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  • Fraulion
  • Veteran

    • 111

    • April 11, 2011, 09:07:42 am
    • Korea
When you are approached to help with something at your work, are you ever told the full story, or is there always something more that you are asked to do that was never initially mentioned?
« Last Edit: July 19, 2012, 08:01:54 am by Fraulion »


  • Lever
  • Adventurer

    • 56

    • December 02, 2010, 09:14:40 pm
    • South Korea
Umm...your question is a little vague, but it seems like you want to know something specific.  eg. Will "Can you look over a paper for me?" turn into proof reading a 300 page thesis paper?

If you give us some more details, we might be able to help you.


  • Fraulion
  • Veteran

    • 111

    • April 11, 2011, 09:07:42 am
    • Korea
Umm...your question is a little vague, but it seems like you want to know something specific.  eg. Will "Can you look over a paper for me?" turn into proof reading a 300 page thesis paper?

If you give us some more details, we might be able to help you.

Something like that. Other examples include:
- Help for just 5 minutes turns into 20+ minutes.
- Do a simple student welcoming presentation turns into producing a series of documents for them and their parents.
- Helping out with extra classes, then told after I'm done that I can't be paid overtime for them.

Is this common, or just with my hagwon?


  • papayapie
  • Super Waygook

    • 421

    • May 30, 2012, 10:30:06 am
    more
dgasfadfs
« Last Edit: February 04, 2013, 11:10:35 am by papayapie »


I do not think the OP's question is vague, it is when the teacher's ask for help when things are vague; you never know what you are letting yourself in for. I often hear about past teachers at my several schools being described as "angry" and "difficult" and I am sure there are times when I fall into this description. Often the "help" will be last minute; "Can you help prepare speaking tests? "Ok, when, this afternoon, the test is tomorrow". "Can you help with making the exams?" ; I had to write three papers  on my own and two were for grades I had nver taught. This year I got stung; last year I did a camp two weekends a year, I was asked about and agreed only then to be told much later it would be once a month!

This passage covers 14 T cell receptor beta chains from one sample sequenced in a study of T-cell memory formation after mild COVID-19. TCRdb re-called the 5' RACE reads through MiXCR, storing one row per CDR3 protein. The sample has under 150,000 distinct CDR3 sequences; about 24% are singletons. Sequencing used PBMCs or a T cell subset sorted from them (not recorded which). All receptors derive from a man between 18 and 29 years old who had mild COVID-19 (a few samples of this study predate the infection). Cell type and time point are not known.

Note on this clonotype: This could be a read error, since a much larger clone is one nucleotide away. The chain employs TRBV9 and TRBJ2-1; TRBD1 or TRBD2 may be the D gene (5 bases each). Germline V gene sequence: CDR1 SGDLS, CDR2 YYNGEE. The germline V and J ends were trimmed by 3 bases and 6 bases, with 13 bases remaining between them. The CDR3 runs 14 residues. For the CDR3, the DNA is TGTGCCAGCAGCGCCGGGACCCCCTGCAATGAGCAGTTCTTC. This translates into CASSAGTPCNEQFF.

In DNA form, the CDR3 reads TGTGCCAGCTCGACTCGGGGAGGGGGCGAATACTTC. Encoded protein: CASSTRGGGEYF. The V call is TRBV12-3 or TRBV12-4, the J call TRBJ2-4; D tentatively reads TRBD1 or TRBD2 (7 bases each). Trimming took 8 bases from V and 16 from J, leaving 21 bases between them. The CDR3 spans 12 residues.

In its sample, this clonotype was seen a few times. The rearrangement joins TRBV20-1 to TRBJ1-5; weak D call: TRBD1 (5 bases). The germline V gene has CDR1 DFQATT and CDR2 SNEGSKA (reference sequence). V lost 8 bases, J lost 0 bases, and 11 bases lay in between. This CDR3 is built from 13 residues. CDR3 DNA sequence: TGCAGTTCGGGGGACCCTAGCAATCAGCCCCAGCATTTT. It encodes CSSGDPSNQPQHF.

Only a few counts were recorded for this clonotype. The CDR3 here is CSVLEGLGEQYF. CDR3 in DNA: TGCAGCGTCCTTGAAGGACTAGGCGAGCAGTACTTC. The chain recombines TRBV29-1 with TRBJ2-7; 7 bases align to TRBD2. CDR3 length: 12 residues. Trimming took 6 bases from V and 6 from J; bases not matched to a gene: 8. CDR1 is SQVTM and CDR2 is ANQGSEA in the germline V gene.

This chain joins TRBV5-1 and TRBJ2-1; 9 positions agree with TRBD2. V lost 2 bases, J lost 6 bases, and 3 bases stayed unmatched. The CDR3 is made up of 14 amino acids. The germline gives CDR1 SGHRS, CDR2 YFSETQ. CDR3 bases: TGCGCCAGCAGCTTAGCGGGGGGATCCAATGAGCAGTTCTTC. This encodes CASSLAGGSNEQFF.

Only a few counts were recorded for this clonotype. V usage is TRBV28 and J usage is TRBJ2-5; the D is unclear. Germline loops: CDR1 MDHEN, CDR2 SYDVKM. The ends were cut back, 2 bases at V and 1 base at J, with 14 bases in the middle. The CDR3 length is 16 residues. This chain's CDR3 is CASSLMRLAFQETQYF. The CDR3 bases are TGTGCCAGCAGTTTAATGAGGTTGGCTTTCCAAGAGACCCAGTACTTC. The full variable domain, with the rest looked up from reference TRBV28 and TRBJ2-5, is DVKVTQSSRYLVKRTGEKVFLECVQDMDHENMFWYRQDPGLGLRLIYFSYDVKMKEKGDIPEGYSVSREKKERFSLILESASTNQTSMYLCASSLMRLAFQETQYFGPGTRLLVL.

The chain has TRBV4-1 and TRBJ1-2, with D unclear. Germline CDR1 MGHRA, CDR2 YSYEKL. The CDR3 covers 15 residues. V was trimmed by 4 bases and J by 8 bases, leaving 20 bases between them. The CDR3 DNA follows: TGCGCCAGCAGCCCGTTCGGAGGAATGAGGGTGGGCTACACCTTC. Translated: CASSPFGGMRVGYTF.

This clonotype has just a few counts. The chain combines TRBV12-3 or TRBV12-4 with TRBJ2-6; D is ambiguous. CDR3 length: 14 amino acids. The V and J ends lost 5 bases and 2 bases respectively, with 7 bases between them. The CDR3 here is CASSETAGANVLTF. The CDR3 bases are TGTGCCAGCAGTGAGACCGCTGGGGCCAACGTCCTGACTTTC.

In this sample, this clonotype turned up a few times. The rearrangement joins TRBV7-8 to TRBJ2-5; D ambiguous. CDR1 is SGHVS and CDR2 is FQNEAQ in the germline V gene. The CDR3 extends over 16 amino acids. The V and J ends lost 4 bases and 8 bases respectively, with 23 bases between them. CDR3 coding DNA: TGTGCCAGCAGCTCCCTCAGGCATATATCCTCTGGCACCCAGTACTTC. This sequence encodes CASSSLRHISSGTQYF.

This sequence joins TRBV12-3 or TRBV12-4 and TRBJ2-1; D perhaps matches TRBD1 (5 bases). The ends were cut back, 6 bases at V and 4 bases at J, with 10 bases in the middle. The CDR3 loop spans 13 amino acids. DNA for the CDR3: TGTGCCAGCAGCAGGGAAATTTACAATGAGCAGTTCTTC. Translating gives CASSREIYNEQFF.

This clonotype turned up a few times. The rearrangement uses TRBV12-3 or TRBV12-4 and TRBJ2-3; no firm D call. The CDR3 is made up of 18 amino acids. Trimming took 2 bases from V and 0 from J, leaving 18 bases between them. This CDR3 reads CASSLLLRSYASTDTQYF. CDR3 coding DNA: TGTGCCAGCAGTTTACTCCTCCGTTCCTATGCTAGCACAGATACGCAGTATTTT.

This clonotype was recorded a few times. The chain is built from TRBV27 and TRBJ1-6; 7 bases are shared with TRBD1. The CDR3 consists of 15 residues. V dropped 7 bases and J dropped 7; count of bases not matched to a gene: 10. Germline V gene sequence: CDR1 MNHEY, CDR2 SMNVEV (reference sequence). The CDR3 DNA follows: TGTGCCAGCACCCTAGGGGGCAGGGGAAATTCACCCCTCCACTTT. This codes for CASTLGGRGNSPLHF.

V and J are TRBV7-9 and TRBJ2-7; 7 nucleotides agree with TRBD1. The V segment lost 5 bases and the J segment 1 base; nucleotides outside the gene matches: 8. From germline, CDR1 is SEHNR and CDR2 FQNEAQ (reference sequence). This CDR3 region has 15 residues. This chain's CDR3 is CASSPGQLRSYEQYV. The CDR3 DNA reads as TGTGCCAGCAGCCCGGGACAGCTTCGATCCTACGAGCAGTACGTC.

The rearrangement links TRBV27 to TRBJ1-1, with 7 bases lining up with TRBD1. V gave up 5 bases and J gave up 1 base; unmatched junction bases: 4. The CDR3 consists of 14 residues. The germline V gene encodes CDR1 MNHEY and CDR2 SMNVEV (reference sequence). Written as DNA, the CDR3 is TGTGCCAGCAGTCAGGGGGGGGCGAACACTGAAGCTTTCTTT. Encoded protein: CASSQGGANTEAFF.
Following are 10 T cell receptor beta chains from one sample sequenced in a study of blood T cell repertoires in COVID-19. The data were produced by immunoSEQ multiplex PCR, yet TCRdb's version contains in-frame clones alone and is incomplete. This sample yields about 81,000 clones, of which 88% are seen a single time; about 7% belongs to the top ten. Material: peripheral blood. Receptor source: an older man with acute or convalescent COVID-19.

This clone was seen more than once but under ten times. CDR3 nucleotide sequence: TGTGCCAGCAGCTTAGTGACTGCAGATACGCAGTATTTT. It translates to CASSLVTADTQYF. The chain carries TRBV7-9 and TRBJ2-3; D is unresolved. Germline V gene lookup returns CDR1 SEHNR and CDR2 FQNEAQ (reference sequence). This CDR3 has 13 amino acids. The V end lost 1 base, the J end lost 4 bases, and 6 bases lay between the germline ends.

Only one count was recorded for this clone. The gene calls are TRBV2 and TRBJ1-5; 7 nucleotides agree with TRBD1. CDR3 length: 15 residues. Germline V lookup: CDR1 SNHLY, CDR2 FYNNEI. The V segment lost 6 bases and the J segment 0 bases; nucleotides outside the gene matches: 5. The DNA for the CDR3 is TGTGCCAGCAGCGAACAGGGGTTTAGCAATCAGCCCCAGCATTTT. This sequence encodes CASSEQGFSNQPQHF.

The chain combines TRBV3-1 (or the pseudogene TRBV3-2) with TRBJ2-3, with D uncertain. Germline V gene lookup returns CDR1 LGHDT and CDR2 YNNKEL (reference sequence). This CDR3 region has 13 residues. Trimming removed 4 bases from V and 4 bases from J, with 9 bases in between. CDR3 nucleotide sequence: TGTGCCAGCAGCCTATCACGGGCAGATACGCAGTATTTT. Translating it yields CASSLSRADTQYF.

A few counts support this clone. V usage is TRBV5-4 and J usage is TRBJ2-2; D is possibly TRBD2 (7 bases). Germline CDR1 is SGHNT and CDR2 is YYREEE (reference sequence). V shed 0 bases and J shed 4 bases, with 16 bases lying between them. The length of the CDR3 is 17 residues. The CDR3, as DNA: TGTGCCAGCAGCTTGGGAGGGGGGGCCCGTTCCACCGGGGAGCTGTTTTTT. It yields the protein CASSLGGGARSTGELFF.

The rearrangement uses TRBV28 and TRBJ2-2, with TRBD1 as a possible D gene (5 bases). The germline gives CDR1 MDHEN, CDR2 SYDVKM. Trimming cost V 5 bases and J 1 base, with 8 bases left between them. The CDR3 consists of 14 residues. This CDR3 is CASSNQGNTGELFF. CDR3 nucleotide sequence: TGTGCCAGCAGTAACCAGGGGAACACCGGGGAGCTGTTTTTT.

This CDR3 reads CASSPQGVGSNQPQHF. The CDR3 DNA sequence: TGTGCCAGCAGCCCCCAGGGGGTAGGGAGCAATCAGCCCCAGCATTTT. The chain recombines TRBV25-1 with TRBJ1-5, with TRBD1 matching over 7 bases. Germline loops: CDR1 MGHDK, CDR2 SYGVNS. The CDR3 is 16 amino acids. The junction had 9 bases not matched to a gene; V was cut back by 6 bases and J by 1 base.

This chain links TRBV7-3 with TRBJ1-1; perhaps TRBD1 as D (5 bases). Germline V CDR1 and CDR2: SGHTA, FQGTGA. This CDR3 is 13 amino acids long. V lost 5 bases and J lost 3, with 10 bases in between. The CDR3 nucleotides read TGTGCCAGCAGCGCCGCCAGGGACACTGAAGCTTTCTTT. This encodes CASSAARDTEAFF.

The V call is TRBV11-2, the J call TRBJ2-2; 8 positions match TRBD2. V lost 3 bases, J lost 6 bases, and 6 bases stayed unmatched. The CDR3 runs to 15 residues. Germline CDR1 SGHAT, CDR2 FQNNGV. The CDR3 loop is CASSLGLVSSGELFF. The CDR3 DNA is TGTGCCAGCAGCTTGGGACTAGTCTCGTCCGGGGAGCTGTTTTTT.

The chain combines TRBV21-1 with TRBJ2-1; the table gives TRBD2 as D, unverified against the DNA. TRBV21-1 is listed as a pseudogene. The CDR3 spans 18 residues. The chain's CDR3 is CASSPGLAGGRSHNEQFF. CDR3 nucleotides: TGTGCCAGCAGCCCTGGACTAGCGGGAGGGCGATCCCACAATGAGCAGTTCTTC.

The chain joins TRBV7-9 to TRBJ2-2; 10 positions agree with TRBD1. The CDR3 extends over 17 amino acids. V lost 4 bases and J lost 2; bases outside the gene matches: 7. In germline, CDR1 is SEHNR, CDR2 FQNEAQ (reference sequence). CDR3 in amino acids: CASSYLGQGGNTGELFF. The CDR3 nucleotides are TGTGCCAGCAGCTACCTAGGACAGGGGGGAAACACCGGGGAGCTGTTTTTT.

Troglodyte is totally right. That's how I handled every "favor" Except I was so good at it.. I never did a single one because they knew how busy I was all the time.. which was actually true because I was doing afterschool program classes, so I taught 31 classes a week. I had no time for anything except preparing for my next class.

Anyway, to answer the OP question.. the answer is an emphatic "No. not ever, so don't even bother to assume you have been told anything." 

My suggestion is to always ask my co-teachers, Are there any upcoming meetings, assignments, trips, etc. This week or next?"  Ask that question every Monday, Wednesday, and Friday.

You'll never know the full story, but at least you might find out on Friday that you don't have to be at work the following week because of some school trip that no one told you about even though it was planned 3 months prior. HAHA

Seriously. I remember going to work one Thursday morning and I was told by my CT that we weren't having classes that day because of a trip as I was taking my shoes off for class. I asked my question the previous day and was told nothing. :p

If you teach a class that has all special needs kids with only the physical ability to move their hands up and down, then you'll be fired because they all gave you checks instead of circles.


  • Menlyn
  • Super Waygook

    • 487

    • March 05, 2012, 02:10:21 pm
    • Suwon
Troglodyte hits the nail on the head here.

However, it's important to remember, you are more likely to need a "favour" from your Co-teacher than she is from you. When your aircon is broken, or you need help at the doctor, or something, you'll ask her for a favour...and many times this will take a lot longer than you thought, so it's always important to have a bit of credit built up.